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Chinese martial arts flourishing in Ōrākei

Published: 17 January 2019
Chao Shan NZ Wushu Academy, 1st place winners in the Team Points Collection Competition at the 2018 New Zealand National Kung-Fu Wushu Championships.

In November, the New Zealand Kung-Fu Wushu Federation delivered their national championships at the Auckland Netball Centre in St Johns following a Quick Response Grant given by Ōrākei Local Board. The championships are described by the Federation as the “pinnacle Chinese martial arts event in New Zealand.”

Wushu, better known in the west as Kung-Fu, was developed in China during 1949 in an effort to standardize the practice of traditional Chinese martial arts. In modern times, Wushu has become an international sport through the International Wushu Federation (IWUF), which holds the World Wushu Championships every two years. The first World Championships were held in Beijing in 1991.

The New Zealand Kung-Fu Wushu Federation has been active in New Zealand since 1990 and is the peak governing body for all forms of traditional, recreational, health-related and contemporary Chinese martial arts in New Zealand.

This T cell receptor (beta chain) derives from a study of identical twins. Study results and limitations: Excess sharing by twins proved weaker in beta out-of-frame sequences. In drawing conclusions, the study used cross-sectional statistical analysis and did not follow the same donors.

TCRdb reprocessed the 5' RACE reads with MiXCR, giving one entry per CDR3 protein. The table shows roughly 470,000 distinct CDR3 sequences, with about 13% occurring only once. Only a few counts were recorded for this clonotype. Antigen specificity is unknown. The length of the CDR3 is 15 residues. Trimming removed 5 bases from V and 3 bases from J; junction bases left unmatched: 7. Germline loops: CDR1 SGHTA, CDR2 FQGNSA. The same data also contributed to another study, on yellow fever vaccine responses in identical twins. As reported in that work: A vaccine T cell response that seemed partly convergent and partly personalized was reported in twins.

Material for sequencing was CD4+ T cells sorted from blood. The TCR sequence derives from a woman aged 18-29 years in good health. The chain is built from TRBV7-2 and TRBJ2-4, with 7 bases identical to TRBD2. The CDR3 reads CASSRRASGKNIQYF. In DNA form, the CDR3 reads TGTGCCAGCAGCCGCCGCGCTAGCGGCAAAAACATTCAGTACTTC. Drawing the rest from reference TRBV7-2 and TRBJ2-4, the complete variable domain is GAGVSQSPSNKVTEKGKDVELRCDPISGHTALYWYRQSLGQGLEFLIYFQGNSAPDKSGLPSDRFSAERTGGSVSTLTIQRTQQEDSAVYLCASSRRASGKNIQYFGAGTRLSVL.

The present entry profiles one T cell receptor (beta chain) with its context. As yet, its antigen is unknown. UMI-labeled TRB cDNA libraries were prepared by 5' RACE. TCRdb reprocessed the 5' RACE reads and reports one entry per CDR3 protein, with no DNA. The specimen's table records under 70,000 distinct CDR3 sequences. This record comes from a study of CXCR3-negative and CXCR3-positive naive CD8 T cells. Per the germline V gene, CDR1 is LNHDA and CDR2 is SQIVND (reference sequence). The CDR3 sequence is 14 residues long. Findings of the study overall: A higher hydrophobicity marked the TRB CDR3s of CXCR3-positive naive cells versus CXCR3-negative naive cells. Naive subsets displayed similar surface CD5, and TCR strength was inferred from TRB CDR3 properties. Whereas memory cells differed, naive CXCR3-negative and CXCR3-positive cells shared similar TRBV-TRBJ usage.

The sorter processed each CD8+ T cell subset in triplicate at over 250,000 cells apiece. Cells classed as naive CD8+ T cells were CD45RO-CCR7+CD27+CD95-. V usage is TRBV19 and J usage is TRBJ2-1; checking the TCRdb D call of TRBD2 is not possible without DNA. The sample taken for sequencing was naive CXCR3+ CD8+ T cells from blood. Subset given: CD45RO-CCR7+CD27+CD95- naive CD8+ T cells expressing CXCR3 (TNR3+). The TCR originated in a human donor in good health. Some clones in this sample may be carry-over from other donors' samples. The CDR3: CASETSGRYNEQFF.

Wushu training is run out of Remuera’s St Aidan’s Church, drawing participating members from the surrounding community. Federation President Glen Keith says he wants to increase local community awareness of and participation in Wushu in the Ōrākei ward and across New Zealand.

“Wushu is a superb recreational sport for people of all ages and ethnicities. It’s also great for people that want to get involved in competing. In the 2018 World Youth Wushu Championships, 7 of the 8 competitors were from the Ōrākei ward area,” he says.

November’s championships saw around 200 athletes compete individually and in teams with first place trophies going to Chao Shan NZ Wushu Academy in the Team Points Collection Competition and to Ratanui Beazley in Sanda (sparring).

Ōrākei Local Board Community portfolio lead David Wong says it’s important to support sport and recreation in the community.

“Sport brings people together and creates social bonds. As a board, we want to ensure that our communities are encouraged and given opportunities to participate in sport and enjoy all the benefits that it can bring.”

“Training in Wushu is also a fantastic way to learn about traditional Chinese culture,” he says.

NZ Wushu offers free trial classes across Auckland. To find out more and get involved, visit their website.